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Tea Board of India undertakes garden grading exercise for second time

The findings of this exercise, the Board believes, will help it advice tea firms on the exact steps they need to take to better estates and their financial position

Avishek Rakshit  |  Kolkata 

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The of India has undertaken the garden grading exercise for a second time to identify the key strengths and weaknesses of the country’s 1,421 tea estates.

The findings of this exercise, the Board believes, will help it advice tea firms on the exact steps they need to take to better estates and their financial position. Besides, it will also provide the regulatory body with a deep insight into the actual condition of India's tea sector.

Parameters like good agricultural practices, replantation & rejuvenation of bushes, irrigation, effective quality control, condition of the workforce and others, have been taken into consideration in this exercise.

“We are going to have a comprehensive analysis of each of the estates which will provide us a deeper insight into the problems in this trade and how it can be rectified”, A K Ray, deputy chairman at the told Business Standard.

This mammoth exercise is also aimed at improving price realisation by identifying productivity per hectare, as well as, tea grade slippages.

“At times, it has been seen that although two tea producing companies are comparable on an equal scale of operations, yet their productivity is different. While one company posts a profit, the other runs into losses. The gradation exercise will help us find the exact causes plaguing a company or an estate”, Ray told the newspaper.

In the last estate gradation exercise, which was carried out three years ago, it was found that while had 8 in the country with A+ (highest rank) rank, none of the prized estates of were able to secure the this rank. Even plantations in and pipped in that exercise.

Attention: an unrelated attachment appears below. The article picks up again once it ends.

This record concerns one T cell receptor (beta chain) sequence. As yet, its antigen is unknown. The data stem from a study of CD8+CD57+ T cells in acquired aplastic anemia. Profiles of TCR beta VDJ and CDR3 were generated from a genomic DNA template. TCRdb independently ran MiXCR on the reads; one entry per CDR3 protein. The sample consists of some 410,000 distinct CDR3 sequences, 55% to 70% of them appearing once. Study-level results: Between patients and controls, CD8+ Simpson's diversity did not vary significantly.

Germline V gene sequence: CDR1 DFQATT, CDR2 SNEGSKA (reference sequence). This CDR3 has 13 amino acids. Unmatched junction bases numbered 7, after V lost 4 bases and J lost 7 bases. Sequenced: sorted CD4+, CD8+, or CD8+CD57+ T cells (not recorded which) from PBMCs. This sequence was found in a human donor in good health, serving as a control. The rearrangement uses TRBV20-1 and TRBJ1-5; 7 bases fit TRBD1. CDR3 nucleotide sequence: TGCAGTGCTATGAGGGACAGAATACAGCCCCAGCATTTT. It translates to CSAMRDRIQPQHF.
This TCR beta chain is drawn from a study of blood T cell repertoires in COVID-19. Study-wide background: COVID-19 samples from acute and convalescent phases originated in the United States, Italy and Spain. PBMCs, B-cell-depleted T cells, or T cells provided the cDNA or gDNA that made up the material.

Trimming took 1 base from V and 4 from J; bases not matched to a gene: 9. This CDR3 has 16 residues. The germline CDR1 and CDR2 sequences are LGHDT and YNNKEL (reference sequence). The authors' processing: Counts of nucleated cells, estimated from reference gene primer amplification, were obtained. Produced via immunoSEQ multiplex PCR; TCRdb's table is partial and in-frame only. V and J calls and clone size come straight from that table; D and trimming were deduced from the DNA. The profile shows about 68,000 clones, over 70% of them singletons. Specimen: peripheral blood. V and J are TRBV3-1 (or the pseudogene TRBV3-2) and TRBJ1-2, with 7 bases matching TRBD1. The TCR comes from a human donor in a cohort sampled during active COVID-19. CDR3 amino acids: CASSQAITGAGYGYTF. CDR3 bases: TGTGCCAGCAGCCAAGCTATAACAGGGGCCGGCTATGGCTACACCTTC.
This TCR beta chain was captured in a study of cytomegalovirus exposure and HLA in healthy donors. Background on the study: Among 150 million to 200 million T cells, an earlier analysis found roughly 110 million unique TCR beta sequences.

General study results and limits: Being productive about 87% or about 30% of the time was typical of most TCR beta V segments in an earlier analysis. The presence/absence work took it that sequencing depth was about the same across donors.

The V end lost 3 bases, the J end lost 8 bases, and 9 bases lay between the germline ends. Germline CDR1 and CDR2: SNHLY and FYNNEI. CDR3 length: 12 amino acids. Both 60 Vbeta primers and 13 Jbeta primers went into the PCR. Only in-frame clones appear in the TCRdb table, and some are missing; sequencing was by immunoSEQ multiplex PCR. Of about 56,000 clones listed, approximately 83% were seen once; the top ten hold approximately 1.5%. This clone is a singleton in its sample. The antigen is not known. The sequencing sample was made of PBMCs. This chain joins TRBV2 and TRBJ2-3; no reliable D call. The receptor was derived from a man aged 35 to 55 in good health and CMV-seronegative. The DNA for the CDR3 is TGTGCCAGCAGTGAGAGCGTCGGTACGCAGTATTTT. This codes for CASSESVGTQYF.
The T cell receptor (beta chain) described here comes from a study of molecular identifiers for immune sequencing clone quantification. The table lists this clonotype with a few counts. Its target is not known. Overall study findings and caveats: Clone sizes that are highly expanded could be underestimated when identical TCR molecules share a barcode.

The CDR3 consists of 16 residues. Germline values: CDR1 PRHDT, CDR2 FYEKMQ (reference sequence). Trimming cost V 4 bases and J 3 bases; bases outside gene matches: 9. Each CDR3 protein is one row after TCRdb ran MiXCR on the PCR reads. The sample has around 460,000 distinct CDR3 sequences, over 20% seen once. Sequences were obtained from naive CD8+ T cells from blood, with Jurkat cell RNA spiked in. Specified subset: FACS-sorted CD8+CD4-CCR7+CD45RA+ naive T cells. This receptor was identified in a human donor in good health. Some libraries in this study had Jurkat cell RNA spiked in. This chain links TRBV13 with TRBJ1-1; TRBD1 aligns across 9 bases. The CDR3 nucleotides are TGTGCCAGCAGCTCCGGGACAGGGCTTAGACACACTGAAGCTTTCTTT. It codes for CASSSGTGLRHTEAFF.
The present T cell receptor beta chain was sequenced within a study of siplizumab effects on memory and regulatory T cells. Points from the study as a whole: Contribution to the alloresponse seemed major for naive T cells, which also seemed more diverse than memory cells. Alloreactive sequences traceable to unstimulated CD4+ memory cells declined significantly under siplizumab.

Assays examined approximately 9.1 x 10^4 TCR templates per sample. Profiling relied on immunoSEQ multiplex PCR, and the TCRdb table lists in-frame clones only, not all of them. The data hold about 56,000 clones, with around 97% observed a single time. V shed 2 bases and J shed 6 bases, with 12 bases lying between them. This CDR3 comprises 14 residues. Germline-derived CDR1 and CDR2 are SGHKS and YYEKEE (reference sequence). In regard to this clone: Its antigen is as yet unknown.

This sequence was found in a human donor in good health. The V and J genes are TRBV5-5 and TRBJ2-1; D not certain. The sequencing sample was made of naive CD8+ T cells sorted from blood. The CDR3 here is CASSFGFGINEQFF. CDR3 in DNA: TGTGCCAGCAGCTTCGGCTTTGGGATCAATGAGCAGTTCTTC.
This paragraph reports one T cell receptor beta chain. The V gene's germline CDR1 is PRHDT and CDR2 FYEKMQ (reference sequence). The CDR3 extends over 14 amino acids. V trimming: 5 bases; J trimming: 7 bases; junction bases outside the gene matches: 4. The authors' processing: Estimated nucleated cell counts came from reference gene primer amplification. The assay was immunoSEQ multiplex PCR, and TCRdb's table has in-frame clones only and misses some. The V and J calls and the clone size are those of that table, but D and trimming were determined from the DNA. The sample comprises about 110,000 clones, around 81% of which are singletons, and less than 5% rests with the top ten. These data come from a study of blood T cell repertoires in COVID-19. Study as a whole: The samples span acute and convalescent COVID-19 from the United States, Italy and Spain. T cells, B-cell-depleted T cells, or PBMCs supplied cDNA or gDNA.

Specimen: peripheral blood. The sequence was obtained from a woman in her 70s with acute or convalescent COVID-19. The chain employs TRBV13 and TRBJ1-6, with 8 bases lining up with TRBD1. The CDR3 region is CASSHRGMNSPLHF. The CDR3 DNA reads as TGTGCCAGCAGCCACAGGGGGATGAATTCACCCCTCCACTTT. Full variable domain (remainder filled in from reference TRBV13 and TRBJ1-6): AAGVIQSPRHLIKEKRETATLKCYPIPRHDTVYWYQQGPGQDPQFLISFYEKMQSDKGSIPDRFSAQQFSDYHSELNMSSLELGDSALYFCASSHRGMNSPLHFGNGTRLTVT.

Sujit Patra, secretary at the ITA, said that the major issue being faced by plantations is ageing bushes, which bring down productivity, as well as, quality.

Except in some crucial pockets like Darjeeling, where a majority of the bushes are over 100-years -old, around 70 per cent of Indian tea bushes, on an average, are between 50 to 70 years old.

“This affects both productivity, as well as, quality”, Patra told this business daily.

The Board has mandated that except in Darjeeling, companies have to go for replantation of two per cent of the bush area in a garden over a 5-year period. In case of Darjeeling, the Board has provided a special provision for rejuvenation of bushes, which is heavy pruning instead of outright replantation.

Industry officials cite high cost of replantation as the major impediment towards improving productivity.

According to Patra, the replantation exercise in takes around five years to complete.

During this period, the plantation company bears the costs and does not receive any income for the replanted area. In case of Darjeeling, the exercise takes more than 7 years.

Citing the financial stress on the sector, many plantation companies have been flouting the Board’s order leading to a fall in productivity and quality of the brew. ITA is of the view that in the last six years, while the price of tea increased by only one per cent CAGR, the cost of production rose by 10 per cent CAGR.

The exercise will also lead to the re-institution Indian Tea Awards, which the Board will revive after around a decade, to encourage companies operating in the tea sector to aim for improvement in various parameters.

The Tea Awards, expected to be given across 25-30 categories, will not just be limited to planters, but will include exporters, packateers, start-ups and others. The awards have also been structured to provide a level playing field for all tea producing states like Assam, West Bengal, Karnataka, Kerala, Tamil Nadu and others.

For instance, owing to its climatic and geographical conditions, coupled with the type of tea bush, the average yield for estates is 400 kg per hectare, while it is 2,000 kg per hectare in In the Nilgiris, the yield reaches 4,000 kg per hectare in some estates. On the other hand, the cost of production in Darjeeling is around two times more than Assam and the same for Assam is around 20-30 per cent higher than the Nilgiris.

“We are soon approaching the union commerce ministry with the Awards proposal. It is expected that in the coming few months, this ceremony will be held”, Ray told this business daily.

  • Garden grading will identify the exact strengths and weaknesses of all individual gardens
  • Main problem plaguing the gardens is ageing bushes
  • Such bushes render productivity uncompetitive with Kenya and also impacts quality
  • Most tea estates in north India not keen for replanting exercise. Inappropriate plucking and pruning are also deterring quality of Indian tea

First Published: Thu, June 13 2019. 18:43 IST
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